Excellent novel; I wasn't initially impressed when I finished reading it but after reading several works after it in my class on postcolonial literatuExcellent novel; I wasn't initially impressed when I finished reading it but after reading several works after it in my class on postcolonial literature, I've realized that a) PoCo fiction is a difficult genre in which to write; b) Kate Grenville does it better than lots of other people. The Secret River is sensitive to its own unavoidable hyprocrisies (Grenville is a white Australian writer, a Pakeha writing in part about injustices to Aboriginal peoples). At the same time it backs down before those hypocrisies, at times, not always willing to face as brutal a truth as might be faced. Will and his family are protagonists, and by the structure of the novel – starting off in England, where we see the lifelong marginalization of the poor – we are obliged to feel sympathy for them and keep rooting for them, even when they begin to commit atrocities themselves. If this book illustrates anything, it's that we allow ourselves to be corrupted and blinded by power because it feels good. It feels better than the alternative of NOT having power. The end is perhaps unexpectedly chilling, and the epilogue a minor masterpiece, in my opinion. There's a great deal to be said about the treatment of female characters in this story (which I think is one of the strongest critical elements here), but I finished it last month and I'd want to reread it before going into the issue....more
I can't pretend I'm terribly impressed with Young's attempt to give a micro-introduction to PoCo. Very little information is given clearly; too many eI can't pretend I'm terribly impressed with Young's attempt to give a micro-introduction to PoCo. Very little information is given clearly; too many examples and not nearly enough theory is presented. My overall impression is that the author is both so knowledgable and so emotionally drawn into the metanarratives of postcolonial thought that he can't take a step back and write from a clear, less-biased vantage point. Rather ironic, this, given the entire point of postcolonialism, but sometimes that's academia for you, isn't it? I read this for a class on PoCo literature but it was scarcely helpful. Will not be holding onto it....more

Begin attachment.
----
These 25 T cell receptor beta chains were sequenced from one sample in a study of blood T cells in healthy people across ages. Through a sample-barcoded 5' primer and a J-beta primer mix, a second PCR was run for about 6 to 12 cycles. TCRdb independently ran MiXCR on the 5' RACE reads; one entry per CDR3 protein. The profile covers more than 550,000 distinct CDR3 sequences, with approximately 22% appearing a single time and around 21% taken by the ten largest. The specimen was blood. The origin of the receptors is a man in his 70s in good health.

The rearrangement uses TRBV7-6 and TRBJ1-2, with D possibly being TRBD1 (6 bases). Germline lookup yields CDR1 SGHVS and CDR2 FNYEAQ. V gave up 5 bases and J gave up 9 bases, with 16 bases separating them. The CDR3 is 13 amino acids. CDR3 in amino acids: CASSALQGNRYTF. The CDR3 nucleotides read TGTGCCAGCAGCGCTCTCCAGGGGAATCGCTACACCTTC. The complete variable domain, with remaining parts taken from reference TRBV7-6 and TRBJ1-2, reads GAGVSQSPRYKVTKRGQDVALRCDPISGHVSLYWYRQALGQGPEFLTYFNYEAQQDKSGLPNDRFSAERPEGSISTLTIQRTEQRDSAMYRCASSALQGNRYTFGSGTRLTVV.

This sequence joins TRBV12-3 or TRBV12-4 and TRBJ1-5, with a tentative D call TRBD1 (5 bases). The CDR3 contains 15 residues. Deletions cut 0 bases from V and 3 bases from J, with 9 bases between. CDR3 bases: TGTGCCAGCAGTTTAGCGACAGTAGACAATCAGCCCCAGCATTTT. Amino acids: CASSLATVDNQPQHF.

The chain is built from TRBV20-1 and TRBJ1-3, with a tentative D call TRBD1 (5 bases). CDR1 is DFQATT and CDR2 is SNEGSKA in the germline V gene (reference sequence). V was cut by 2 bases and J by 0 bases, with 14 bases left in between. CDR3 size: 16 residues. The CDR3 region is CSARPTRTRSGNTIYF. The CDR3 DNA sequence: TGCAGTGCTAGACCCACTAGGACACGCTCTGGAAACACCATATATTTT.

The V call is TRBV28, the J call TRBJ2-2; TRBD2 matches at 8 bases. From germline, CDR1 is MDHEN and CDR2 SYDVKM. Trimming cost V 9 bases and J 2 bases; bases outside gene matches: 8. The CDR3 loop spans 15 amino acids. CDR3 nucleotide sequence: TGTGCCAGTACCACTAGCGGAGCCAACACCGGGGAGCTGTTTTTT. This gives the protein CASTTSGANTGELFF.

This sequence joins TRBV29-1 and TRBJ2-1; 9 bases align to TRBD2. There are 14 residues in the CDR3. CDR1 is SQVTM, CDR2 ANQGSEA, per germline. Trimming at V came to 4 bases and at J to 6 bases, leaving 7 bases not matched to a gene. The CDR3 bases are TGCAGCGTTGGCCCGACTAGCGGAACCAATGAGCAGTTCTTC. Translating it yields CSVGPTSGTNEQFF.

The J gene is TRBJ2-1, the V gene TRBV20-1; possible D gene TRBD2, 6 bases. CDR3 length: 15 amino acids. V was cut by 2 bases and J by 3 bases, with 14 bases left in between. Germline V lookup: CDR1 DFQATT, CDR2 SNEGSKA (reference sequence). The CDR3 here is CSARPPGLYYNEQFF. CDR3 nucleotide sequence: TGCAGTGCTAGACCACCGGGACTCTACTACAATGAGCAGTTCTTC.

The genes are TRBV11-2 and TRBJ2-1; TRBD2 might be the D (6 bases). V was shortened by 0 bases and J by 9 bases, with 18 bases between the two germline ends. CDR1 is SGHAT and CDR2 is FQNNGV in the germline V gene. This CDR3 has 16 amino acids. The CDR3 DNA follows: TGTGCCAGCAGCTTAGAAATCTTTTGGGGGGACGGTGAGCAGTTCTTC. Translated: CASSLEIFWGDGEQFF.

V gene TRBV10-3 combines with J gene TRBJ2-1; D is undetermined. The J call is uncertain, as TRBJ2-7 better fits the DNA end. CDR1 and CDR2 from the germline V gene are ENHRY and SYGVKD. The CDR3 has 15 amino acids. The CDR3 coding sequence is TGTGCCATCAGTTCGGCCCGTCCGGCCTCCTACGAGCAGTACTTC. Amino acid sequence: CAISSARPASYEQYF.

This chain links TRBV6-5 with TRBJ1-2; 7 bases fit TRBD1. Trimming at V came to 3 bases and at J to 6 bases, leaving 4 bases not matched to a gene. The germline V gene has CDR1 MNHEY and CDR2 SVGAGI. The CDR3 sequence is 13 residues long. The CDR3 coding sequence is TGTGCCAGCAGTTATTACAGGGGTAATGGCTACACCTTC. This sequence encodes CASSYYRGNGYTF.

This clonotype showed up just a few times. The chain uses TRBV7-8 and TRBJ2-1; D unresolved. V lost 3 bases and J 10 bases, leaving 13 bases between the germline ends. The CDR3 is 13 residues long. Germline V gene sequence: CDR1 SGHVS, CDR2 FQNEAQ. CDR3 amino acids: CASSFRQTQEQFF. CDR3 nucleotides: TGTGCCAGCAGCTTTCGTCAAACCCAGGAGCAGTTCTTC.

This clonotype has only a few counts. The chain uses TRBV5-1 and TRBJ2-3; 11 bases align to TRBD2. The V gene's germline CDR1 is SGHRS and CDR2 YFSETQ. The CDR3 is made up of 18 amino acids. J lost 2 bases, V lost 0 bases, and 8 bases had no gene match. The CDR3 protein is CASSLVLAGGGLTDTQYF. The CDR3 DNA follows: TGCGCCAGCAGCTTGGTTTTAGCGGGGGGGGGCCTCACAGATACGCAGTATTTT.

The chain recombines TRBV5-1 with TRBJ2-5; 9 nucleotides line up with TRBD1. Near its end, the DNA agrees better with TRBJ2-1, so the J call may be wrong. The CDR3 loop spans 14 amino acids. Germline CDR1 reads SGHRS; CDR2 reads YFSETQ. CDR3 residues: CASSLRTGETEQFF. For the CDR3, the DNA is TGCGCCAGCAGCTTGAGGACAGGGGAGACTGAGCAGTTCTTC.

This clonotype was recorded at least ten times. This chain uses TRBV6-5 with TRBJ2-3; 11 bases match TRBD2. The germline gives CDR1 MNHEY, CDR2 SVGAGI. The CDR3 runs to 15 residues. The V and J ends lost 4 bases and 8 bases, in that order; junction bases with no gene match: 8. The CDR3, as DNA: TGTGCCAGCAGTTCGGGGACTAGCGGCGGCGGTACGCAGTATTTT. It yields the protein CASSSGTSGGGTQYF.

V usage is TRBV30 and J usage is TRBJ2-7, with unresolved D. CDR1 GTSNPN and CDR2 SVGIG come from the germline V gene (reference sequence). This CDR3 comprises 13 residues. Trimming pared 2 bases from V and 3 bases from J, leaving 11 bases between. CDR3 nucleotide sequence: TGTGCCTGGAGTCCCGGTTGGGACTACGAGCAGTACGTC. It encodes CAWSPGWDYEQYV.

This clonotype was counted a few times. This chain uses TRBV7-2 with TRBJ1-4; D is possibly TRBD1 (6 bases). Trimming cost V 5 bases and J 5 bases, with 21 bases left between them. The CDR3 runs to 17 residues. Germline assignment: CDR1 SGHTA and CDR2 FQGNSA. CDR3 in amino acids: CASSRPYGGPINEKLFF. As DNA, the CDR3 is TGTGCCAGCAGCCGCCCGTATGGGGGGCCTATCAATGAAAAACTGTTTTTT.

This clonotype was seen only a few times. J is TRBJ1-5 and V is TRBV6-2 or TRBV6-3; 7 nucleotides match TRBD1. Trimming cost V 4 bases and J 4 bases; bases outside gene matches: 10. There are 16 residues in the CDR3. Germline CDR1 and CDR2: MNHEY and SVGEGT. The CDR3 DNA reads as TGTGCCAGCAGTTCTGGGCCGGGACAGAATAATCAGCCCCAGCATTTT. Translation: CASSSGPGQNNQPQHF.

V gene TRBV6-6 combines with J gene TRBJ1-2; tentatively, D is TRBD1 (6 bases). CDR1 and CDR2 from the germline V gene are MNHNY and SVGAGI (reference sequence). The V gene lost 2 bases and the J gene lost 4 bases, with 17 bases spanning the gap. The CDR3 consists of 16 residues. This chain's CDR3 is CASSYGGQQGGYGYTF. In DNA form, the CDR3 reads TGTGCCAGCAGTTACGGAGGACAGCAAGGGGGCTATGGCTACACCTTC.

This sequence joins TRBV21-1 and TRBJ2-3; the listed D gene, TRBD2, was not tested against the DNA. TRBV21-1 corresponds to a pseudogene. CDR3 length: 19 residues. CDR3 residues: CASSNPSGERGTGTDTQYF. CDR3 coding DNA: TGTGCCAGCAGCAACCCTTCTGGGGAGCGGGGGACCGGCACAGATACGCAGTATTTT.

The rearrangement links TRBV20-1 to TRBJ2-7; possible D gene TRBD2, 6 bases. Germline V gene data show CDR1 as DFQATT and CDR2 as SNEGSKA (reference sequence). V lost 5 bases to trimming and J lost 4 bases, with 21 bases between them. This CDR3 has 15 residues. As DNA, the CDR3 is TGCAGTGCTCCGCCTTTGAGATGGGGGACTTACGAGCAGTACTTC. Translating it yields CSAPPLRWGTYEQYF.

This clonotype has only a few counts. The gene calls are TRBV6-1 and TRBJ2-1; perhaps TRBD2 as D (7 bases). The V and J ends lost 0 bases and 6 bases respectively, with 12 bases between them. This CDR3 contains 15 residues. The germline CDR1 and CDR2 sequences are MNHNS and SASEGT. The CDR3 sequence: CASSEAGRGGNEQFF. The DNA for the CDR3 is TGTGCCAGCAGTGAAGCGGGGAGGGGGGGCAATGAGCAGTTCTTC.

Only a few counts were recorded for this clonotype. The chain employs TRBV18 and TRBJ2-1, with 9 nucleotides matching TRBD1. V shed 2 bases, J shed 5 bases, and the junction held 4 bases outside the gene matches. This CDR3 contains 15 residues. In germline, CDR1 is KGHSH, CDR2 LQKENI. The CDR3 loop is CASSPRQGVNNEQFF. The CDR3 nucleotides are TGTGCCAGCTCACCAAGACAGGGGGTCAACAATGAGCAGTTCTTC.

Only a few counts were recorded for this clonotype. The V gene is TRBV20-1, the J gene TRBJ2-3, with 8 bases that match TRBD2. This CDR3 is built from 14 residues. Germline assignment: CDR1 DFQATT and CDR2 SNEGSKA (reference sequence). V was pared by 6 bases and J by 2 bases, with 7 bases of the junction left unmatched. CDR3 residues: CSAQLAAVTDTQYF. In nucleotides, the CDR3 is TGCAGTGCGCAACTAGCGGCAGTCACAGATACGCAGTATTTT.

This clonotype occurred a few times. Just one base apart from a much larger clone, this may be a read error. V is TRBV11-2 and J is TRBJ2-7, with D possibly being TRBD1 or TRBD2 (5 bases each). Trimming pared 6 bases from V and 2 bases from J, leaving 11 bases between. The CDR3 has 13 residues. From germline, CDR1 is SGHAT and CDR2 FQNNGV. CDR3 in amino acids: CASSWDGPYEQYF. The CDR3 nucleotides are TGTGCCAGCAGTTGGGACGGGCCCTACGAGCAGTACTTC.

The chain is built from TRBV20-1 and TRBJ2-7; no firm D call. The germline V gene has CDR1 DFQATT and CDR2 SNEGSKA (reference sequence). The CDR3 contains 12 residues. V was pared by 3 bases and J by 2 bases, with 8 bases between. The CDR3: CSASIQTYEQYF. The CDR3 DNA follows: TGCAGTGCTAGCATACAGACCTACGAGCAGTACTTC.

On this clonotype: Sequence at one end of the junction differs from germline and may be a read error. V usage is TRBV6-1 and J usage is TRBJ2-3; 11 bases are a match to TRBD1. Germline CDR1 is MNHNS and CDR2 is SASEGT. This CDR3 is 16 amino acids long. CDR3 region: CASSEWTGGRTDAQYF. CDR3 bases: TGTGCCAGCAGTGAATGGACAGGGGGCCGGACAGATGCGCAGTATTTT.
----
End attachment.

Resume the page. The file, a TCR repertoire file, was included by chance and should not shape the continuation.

For some reason I can't quite five-star this one. I'd give the first two (which I read this summer but have neglected to review, as of yet) five starsFor some reason I can't quite five-star this one. I'd give the first two (which I read this summer but have neglected to review, as of yet) five stars in a second. Maybe the end can't help but be disappointing, though I don't really feel that Endingness is the problem here, if I can even call anything a problem. I was riveted, I laughed a lot, I had my share of moments calling on Oh Fuck to be my cosmic helper.
What I'm able to pin down right now is that it doesn't seem exactly satisfying that so many of those left on Earth after the Waterless Flood came together, knew each other intimately already, were able to restart from sort-of scratch with ease. I know, it's well set up: some of the Gardeners, the Painballers, and the unnecessarily lucky (Ren being safe in Scales & Tails solitary, for example) were all more likely than most to survive the Flood. And hey, so they mostly knew each other beforehand. In Atwood's strongly-woven context it's believable, but somehow it left a bit of a bad taste in my mouth. Yeah, I know, it's great storytelling, not Fusion cookery; so suck it up, Amber. Yet it's obvious that this book is of a far different type than Oryx and Crake is, and even different from The Year of the Flood, intermediary as that one is. MaddAddam is less gritty, more story-like. I somehow wasn't prepared for that difference.
It's still most certainly on my shelf-of-honour. Idiosyncratically, I am obliged to give space on that shelf to anything that makes me cry buckets of salty confusion, the Why-What-Bitter-Happy-Over-Sadness syndrome. I promise myself I'll come back to this review and fix it when I've had more time to examine all of its knots in my head....more